The Prophet of Marathon is Bob Waldner’s second novel, and one that I could easily believe was ghostwritten for one of America’s most successful authors.
The story focuses on James Bennett, the black sheep of a well-to-do New York family. Having failed — at least in his father’s eyes — to make anything of his life, James heads south to the Florida Keys to make use of his grandfather’s holiday home to get a new bearing on his life.
My grandfather had spent his life making money, and here I was, looking out at the sea through his bedroom window and enjoying the fruits of his labors more completely than he’d ever taken time to.
James intends to get his head straight during his stay, but he ends up more confused and in a messier spot than he ever was. After finding casual work, he’s approached by an enigma of a man who sends his life into a frenzy.
He soon digs up information on John Wainwright, a preacher with a checkered history. As James learns more about Wainwright, we find out that his dubious dealings may not all be in the past. As James digs deeper and deeper, a new picture emerges of this enigmatic man, putting James’ actions in a new light and his conscience into overdrive.
Unsurprisingly, the cocktail of Wainwright’s inspirational message, charismatic leadership and good looks proved appealing to certain female members of his church, and they began to make themselves available to him.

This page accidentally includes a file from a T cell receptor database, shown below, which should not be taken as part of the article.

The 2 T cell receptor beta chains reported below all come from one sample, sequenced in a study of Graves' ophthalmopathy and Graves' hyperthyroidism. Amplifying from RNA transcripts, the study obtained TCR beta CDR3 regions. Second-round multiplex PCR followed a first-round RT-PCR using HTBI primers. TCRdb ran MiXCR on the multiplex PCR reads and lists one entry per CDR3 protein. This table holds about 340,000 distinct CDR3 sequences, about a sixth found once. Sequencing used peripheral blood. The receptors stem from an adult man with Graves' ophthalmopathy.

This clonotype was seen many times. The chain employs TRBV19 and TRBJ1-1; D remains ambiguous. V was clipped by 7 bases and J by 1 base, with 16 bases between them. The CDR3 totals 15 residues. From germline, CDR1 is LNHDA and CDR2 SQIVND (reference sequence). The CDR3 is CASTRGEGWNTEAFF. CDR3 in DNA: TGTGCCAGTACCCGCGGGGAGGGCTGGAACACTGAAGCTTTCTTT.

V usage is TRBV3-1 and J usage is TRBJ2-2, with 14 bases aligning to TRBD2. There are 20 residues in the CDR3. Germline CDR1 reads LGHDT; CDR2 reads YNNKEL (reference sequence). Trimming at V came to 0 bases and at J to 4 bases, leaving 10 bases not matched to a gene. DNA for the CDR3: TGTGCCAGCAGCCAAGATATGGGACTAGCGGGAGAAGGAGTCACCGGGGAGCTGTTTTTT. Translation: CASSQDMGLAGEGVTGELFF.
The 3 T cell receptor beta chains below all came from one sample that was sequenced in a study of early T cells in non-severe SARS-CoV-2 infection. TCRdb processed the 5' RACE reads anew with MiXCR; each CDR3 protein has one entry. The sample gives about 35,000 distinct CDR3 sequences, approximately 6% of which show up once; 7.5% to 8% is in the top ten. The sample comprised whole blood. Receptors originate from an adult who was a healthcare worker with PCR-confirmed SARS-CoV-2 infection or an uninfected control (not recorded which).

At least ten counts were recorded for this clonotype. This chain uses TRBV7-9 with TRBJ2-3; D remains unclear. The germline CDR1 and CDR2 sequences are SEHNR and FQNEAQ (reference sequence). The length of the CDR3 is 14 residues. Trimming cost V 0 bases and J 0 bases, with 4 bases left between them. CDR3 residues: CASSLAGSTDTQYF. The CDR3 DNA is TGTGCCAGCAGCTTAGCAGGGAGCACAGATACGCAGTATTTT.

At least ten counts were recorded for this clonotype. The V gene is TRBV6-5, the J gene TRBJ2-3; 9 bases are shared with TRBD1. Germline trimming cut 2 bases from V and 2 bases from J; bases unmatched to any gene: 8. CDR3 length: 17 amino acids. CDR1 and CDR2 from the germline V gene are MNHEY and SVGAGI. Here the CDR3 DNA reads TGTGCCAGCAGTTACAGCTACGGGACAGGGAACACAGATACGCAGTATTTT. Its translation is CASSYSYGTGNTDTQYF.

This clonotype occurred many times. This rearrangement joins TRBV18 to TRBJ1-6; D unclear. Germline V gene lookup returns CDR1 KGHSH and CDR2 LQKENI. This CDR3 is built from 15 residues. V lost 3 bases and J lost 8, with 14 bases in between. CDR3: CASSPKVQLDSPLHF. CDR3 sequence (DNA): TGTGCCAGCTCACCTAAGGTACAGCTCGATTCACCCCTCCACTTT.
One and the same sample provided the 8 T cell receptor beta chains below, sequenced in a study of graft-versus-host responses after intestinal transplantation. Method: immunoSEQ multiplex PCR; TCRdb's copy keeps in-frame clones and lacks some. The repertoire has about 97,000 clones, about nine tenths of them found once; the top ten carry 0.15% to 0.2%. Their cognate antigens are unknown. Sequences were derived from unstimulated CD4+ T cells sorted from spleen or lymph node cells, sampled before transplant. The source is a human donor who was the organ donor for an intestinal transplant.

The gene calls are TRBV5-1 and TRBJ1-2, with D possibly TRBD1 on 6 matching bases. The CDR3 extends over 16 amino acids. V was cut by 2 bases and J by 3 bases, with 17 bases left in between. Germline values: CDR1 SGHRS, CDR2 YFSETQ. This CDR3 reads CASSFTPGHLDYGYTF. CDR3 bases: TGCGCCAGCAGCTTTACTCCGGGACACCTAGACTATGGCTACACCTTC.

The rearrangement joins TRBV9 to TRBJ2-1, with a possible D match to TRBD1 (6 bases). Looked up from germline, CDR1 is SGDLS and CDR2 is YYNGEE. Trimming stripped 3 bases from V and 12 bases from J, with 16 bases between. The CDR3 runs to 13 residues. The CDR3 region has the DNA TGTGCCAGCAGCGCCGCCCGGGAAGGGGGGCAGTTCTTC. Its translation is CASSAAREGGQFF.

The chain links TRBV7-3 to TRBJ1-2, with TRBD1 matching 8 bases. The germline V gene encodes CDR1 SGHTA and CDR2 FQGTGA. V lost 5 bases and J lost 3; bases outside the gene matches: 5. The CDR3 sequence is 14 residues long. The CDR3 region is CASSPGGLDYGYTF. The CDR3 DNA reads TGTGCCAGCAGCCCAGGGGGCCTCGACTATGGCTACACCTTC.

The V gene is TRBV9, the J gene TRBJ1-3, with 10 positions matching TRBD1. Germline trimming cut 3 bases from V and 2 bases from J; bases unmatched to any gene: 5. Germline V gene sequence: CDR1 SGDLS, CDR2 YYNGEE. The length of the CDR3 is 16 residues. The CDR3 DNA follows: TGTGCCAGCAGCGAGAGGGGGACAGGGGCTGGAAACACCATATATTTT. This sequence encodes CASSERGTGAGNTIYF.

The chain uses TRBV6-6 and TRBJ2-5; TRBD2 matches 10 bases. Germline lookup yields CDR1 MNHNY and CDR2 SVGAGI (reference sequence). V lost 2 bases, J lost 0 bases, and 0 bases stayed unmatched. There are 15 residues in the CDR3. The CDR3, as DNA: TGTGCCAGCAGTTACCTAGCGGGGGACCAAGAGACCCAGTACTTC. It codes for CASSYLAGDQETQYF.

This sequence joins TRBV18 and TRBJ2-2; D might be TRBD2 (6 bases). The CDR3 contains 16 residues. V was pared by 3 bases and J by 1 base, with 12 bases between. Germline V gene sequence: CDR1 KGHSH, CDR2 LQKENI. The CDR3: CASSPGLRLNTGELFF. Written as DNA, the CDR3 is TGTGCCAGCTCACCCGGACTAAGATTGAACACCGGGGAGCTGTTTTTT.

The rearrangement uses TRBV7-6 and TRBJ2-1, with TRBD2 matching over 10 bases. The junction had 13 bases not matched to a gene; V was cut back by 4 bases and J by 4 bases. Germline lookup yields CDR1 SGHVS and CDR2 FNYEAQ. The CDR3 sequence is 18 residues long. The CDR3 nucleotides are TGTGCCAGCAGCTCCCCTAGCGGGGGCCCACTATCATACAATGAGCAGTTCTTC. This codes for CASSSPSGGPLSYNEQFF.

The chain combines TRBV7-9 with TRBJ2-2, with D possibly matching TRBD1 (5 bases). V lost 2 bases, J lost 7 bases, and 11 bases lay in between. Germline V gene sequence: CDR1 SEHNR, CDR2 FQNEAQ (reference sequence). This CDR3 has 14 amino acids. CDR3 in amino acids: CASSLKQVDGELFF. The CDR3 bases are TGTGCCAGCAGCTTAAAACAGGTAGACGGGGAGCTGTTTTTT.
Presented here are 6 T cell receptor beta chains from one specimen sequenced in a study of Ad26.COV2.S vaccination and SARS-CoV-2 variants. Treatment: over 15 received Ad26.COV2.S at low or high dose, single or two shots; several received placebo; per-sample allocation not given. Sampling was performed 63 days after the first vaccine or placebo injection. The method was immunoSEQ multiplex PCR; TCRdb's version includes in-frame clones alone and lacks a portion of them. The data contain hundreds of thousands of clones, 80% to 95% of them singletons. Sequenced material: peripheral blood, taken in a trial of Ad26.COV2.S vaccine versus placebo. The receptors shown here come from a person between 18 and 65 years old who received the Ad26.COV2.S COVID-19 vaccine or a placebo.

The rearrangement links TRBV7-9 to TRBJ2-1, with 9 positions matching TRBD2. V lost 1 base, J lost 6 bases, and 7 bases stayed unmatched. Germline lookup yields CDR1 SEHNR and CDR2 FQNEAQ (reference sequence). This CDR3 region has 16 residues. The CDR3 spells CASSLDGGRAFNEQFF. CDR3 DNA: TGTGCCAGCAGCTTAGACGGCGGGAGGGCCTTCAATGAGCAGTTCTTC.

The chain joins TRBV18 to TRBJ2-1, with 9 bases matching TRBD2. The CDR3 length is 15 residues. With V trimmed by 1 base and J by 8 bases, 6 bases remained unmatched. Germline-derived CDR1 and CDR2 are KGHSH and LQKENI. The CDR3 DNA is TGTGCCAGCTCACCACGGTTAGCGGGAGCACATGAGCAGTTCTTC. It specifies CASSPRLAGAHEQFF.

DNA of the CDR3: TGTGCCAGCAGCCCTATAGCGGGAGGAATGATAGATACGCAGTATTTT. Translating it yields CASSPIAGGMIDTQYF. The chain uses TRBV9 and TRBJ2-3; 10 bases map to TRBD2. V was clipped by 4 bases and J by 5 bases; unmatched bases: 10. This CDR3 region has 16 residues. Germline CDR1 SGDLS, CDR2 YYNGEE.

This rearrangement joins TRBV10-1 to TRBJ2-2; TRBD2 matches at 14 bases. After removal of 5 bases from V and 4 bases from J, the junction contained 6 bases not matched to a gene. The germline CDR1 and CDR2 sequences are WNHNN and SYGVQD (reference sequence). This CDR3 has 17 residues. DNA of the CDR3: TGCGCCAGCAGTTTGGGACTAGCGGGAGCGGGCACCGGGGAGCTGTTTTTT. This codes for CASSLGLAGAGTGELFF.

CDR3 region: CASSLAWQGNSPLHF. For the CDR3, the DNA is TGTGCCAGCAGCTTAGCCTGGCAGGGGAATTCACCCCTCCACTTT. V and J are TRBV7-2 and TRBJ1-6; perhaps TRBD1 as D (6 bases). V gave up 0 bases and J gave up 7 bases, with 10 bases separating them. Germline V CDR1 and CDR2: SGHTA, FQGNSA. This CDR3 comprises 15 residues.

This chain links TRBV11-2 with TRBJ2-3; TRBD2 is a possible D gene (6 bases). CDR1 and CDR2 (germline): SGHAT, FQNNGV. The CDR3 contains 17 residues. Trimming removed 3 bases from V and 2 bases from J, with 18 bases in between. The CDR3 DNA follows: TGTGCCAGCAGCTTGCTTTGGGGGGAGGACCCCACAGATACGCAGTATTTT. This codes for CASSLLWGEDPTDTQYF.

After a slightly slow start, The Prophet of Marathon quickly picks up pace and James is an everyday hero that demands your attention. Where some authors may have been tempted to put him in some ridiculous and far-fetched scenarios, Waldner — for the most part — refrains from this. His thought process and actions are relatable, and he has more than enough flaws to engage our sympathy.
The story is cleverly built, with layers, twists and revelations creating a complex and enjoyable plot. Towards the end, I became worried about what might happen. I could see a clear fork approaching, with one path leading to a trouble-free ending, both safe and happy, that would have ultimately been a disappointment. Thankfully, Waldner chose the other path that made things a lot more exciting.
Although the writing was solid for the most part, and fluent in sections, every now and then it did stumble, and parts of the story appeared a little too unbelievable or a touch too unrealistic. Some of these were resolved later on, and may even have been necessary with hindsight, but the large question mark they created detracted slightly from the story.
Having said that, they didn’t distract me enough to make me want to put this book down. I’m sure that there are many self-published authors that take inspiration from John Grisham and his ilk, yet not many will match the quality Bob Waldner has achieved.